pitrr karma / shraaddha

pitrr karma / shraaddha

General statements that we get to hear on Pitrr karma:

  1. By performing Pitrr Karma (thithi), the ancestors are helped in their after-death journey.
  2. The ancestors await their progeny’s offerings and bless them on receiving the offerings.
  3. A great sin is incurred by a person who skips making the offerings since the ancestral chain suffers.

A general observation of the above statements immediately gives rise to the following questions:

  1. Why should the ancestral chain await its progeny to support its progress? After all, in the chain, each is an individual, who experiences pain and pleasure according to his/her deeds. Why would the offspring’s making/not-making offerings affect this chain’s progress?
  2. If we note the word “bless”, how does an ancestor recognize his progeny to bless? The ancestor might have undergone metempsychosis (rebirth), where he/she is ignorant of his/her previous Janma.

The questions find answers as follows:

An individual of the ancestral chain does indeed experience pain and pleasure according to his/her deeds. He/She does not depend on progeny for support.

After death, the soul is still covered by two dehas (bodies) called Aniruddha deha and Linga deha. What is left behind on earth is called Sthoola deha. With such outer coverings, the soul performs arduous tasks. These tasks are eased or hardened, depending on the deeds of the soul and that alone (NOT because its progeny performed pitr karma).

However, it is the progeny’s duty to perform pitr karma. It might so happen that when the pitrr (ancestor) soul finds solace in undertaking arduous tasks after death, its progeny on earth offered pitrr Karma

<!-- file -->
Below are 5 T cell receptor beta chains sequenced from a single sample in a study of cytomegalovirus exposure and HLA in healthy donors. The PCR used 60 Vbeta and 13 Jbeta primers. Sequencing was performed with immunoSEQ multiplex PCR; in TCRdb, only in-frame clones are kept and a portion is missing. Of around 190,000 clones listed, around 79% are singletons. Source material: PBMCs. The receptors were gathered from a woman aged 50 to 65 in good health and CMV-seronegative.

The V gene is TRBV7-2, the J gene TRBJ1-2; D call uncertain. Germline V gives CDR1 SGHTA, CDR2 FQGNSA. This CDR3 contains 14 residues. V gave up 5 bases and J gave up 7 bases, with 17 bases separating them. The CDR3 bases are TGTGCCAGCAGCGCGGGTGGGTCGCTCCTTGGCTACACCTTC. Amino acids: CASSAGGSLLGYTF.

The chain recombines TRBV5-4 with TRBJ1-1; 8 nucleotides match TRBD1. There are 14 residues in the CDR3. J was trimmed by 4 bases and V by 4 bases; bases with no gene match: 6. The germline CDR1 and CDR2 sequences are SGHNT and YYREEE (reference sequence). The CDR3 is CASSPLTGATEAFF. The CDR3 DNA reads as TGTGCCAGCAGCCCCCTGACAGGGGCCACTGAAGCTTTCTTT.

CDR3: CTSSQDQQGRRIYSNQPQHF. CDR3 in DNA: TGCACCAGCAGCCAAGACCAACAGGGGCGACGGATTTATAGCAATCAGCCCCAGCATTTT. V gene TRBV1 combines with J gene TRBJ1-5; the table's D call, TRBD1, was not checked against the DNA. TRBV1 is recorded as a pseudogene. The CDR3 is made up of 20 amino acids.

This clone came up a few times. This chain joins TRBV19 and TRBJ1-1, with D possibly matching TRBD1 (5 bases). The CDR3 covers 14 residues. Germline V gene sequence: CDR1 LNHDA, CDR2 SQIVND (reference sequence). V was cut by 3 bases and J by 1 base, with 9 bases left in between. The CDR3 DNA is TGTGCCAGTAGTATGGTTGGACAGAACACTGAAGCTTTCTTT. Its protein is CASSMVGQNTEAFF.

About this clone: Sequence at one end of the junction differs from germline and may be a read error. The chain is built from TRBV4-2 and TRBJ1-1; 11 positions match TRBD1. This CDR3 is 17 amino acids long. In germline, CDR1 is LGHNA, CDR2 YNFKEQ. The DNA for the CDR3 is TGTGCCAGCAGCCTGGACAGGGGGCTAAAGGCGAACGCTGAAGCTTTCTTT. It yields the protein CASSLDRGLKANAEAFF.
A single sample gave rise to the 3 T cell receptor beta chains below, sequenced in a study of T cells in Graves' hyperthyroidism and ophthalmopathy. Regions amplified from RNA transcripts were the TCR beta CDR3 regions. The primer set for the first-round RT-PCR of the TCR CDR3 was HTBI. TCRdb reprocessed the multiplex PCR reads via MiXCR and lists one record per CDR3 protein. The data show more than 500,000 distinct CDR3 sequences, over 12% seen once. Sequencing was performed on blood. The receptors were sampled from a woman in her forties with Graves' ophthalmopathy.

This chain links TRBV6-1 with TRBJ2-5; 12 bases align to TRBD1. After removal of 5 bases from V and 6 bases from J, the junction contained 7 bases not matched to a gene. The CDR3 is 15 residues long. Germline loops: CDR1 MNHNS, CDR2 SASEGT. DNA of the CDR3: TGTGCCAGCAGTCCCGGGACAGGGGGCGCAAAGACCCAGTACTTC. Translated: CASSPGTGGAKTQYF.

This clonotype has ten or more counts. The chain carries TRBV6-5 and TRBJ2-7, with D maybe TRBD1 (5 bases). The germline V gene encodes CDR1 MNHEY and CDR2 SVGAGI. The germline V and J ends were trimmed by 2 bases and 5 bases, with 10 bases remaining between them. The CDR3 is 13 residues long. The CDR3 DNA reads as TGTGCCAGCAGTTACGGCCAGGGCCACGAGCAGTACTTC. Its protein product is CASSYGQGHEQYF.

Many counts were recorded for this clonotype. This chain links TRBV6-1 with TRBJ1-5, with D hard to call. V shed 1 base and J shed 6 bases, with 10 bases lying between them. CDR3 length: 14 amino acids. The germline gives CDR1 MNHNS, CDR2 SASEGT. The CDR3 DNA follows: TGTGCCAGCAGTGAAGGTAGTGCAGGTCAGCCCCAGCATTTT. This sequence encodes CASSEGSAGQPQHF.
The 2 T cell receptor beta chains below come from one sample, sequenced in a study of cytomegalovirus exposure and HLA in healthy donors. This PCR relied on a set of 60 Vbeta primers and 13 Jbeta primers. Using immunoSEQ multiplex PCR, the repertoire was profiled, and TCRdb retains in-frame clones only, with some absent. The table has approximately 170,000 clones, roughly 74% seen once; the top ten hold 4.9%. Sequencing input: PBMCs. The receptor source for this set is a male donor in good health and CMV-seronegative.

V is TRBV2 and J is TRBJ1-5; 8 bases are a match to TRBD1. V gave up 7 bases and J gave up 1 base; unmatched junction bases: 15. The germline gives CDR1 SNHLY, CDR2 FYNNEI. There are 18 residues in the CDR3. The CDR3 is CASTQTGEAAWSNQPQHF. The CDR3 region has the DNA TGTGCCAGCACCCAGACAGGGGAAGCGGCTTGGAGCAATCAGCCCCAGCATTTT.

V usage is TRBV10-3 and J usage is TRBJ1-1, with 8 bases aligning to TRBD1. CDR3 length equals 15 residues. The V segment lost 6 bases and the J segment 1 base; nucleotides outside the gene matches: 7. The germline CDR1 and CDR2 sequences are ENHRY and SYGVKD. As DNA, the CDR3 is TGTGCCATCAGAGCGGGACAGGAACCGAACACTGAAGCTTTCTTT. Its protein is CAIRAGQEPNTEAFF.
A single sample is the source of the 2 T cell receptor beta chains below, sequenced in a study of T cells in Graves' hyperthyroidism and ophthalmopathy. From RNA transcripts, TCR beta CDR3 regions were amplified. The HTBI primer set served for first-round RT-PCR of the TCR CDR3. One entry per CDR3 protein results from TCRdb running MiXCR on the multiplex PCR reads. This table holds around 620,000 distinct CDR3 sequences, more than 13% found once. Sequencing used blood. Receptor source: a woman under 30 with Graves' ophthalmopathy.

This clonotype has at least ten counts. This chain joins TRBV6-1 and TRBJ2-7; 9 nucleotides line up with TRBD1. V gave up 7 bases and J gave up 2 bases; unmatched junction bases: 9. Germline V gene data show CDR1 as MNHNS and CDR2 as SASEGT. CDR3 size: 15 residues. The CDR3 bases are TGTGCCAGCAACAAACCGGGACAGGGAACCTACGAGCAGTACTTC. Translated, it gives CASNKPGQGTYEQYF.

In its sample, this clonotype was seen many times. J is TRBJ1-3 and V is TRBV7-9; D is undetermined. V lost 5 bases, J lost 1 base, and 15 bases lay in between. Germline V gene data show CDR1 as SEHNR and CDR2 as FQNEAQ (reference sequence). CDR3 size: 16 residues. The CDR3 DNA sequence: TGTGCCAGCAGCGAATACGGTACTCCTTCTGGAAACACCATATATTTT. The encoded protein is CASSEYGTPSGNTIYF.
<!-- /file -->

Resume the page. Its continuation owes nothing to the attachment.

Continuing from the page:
What seems to be a coincidence is not a coincidence, as the phenomenon is governed by another factor called God! How?

Note that God is defined as all knowing (omniscient), failing which He is no God at all. Knowing everything includes knowing everything in the past, present and future. God knows if a living person, when he undertakes difficult journeys after his/her death, will deserve help (according to his papa-punya balance). If yes, then the person, when he/she is living, begets a duty-conscious child, who will perform pitr karma after the parents’ death. However, if the help is not deserved (again according to the papa-punya balance of the parent), then the difficult journey is not eased. Correspondingly, the parent, in his/her live state, would either not beget children, or beget ones who will not bother to perform pitr karma.

The above set up is NOT like the equation: parent = fnc(child), where the child is an independent variable and the parent depends on the child for help. It is more like: parent = fnc(God) and child = fnc(God), where God being the independent variable, “controls” the dependant variables (parent and child) in such a way, that there seems to be a direct relation between the child and parent.

So what is there for the progeny, who makes the offerings?

Well, the progeny gets to perform its duty as prescribed by God (which is nothing but saadhana). Performing ones duty (the syllabus for duties is set by the Vedas), eventually leads to the final emancipation, which is Moksha (salvation). Further – the roound balls of rice with til (yeLLu) are never offerings to the departed soul – but offerings to pitrr dEvataas – who work in tandem with God Almighty to handle departed souls. The children of the departed soul make these offerings to the pitrr dEvataas, fondly remembering their parent, praying to these dEvataas deliver comfort to the departed parent. In doing so, they still pray to God Almighty, since all prayers to all dEvataas finally reach Him alone.

In all, we see that, though both progeny and ancestor depend on God alone, and not on each other, God creates an apparent relationship between the two. This is done to provide each with opportunities for their own Sadhana (duties), with the final aim of emancipation.

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